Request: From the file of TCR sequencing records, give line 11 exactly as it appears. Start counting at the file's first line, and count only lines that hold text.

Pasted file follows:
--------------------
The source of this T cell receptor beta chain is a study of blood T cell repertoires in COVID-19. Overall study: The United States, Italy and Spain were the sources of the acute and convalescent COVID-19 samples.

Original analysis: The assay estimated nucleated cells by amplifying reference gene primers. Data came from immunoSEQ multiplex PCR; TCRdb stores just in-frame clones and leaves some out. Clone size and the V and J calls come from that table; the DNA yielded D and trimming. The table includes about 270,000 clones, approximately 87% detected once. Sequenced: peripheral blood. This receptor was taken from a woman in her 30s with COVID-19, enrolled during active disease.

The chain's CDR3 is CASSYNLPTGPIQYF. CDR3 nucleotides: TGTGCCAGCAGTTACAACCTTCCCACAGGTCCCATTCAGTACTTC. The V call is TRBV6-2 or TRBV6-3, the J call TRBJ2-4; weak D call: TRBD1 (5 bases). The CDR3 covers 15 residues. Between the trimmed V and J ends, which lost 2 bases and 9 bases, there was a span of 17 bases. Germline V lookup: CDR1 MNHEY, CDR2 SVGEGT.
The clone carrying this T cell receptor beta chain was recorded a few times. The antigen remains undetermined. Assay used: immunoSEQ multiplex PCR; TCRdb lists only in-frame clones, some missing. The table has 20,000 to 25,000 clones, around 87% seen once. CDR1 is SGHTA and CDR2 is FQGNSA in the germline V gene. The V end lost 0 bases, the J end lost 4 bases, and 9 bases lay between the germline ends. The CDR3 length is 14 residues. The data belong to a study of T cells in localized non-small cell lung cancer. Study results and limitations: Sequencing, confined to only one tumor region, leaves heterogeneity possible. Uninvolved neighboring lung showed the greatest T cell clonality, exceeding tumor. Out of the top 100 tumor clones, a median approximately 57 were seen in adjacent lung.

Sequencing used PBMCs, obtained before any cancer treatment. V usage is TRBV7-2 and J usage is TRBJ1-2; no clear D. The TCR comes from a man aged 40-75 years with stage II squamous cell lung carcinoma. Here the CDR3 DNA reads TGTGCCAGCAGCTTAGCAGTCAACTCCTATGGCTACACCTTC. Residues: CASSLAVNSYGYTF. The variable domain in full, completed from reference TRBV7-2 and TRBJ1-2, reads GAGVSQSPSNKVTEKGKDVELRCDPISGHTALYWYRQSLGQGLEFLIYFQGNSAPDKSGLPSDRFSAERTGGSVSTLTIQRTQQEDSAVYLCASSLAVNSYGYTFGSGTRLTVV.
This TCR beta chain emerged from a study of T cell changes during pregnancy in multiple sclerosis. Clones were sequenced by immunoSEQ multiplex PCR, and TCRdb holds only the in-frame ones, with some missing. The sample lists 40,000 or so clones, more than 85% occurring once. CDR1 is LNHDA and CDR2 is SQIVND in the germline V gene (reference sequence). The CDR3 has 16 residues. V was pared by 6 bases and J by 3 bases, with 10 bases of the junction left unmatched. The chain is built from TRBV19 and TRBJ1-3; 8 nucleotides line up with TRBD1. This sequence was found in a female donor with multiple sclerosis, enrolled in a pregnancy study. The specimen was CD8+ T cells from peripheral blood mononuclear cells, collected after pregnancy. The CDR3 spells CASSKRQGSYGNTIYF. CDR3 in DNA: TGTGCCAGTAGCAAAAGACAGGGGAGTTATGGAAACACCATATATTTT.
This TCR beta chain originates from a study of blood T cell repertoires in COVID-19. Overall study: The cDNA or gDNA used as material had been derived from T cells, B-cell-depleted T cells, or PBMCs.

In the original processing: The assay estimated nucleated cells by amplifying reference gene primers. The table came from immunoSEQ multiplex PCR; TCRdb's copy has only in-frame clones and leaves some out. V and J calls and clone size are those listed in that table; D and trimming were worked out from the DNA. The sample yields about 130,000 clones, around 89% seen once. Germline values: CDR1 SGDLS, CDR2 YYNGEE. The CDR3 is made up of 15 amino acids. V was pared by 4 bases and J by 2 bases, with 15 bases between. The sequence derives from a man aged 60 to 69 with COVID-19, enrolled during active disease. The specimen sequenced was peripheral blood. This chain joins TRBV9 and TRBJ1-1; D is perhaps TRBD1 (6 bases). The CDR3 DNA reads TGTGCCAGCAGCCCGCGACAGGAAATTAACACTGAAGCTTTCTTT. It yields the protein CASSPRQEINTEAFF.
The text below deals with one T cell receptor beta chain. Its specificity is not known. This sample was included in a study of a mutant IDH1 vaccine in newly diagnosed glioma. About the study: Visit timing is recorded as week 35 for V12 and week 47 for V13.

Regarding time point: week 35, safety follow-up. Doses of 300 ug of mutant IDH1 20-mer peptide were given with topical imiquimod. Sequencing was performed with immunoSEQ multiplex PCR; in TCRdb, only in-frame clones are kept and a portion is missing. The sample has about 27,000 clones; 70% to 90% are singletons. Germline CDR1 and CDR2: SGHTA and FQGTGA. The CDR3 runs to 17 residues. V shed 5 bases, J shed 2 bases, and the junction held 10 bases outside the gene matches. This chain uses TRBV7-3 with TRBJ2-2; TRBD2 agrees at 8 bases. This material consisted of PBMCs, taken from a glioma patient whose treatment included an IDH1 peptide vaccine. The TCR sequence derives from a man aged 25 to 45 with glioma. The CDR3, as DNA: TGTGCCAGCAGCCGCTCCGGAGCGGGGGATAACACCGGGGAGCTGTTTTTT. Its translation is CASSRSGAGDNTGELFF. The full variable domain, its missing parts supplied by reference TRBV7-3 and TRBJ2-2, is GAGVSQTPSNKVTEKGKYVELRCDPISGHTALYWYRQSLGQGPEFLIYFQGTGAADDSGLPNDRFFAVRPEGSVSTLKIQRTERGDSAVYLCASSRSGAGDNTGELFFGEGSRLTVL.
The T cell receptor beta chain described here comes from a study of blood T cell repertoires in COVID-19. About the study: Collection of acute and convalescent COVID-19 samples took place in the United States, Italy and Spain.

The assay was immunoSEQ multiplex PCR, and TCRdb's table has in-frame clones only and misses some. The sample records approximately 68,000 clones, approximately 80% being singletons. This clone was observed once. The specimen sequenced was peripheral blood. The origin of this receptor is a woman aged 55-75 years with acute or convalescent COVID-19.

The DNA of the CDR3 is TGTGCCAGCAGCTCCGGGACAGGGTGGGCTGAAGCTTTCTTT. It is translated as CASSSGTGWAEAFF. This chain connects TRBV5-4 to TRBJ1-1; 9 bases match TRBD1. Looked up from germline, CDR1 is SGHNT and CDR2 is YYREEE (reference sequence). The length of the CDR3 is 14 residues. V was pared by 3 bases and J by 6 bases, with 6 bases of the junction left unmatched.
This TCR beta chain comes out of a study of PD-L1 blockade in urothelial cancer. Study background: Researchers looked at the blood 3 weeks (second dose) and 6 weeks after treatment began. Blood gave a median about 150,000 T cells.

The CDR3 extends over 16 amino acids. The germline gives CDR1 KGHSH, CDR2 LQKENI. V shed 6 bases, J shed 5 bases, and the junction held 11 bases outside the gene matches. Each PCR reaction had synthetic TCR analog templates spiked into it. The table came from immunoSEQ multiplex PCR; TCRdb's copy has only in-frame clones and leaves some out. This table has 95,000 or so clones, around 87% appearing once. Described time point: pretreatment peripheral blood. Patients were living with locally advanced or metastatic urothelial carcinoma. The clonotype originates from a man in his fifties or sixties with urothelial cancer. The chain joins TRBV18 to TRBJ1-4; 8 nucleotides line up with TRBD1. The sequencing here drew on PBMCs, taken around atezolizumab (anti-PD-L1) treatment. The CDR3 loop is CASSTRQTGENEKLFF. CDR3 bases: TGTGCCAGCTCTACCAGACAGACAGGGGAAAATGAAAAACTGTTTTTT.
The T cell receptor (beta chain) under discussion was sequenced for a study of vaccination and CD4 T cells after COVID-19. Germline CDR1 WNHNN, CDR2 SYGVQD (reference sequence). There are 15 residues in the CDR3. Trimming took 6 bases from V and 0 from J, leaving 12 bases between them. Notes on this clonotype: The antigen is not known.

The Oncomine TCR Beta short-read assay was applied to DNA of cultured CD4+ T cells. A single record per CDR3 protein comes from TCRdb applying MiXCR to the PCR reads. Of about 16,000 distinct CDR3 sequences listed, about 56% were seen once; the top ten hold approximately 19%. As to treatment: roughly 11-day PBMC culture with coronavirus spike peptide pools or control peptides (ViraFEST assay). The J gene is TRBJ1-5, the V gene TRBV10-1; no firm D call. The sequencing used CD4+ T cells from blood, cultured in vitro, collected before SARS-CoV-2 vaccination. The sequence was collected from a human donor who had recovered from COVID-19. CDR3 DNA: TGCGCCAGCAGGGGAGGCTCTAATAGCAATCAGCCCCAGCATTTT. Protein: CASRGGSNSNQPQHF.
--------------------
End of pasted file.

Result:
The T cell receptor beta chain described here comes from a study of blood T cell repertoires in COVID-19. About the study: Collection of acute and convalescent COVID-19 samples took place in the United States, Italy and Spain.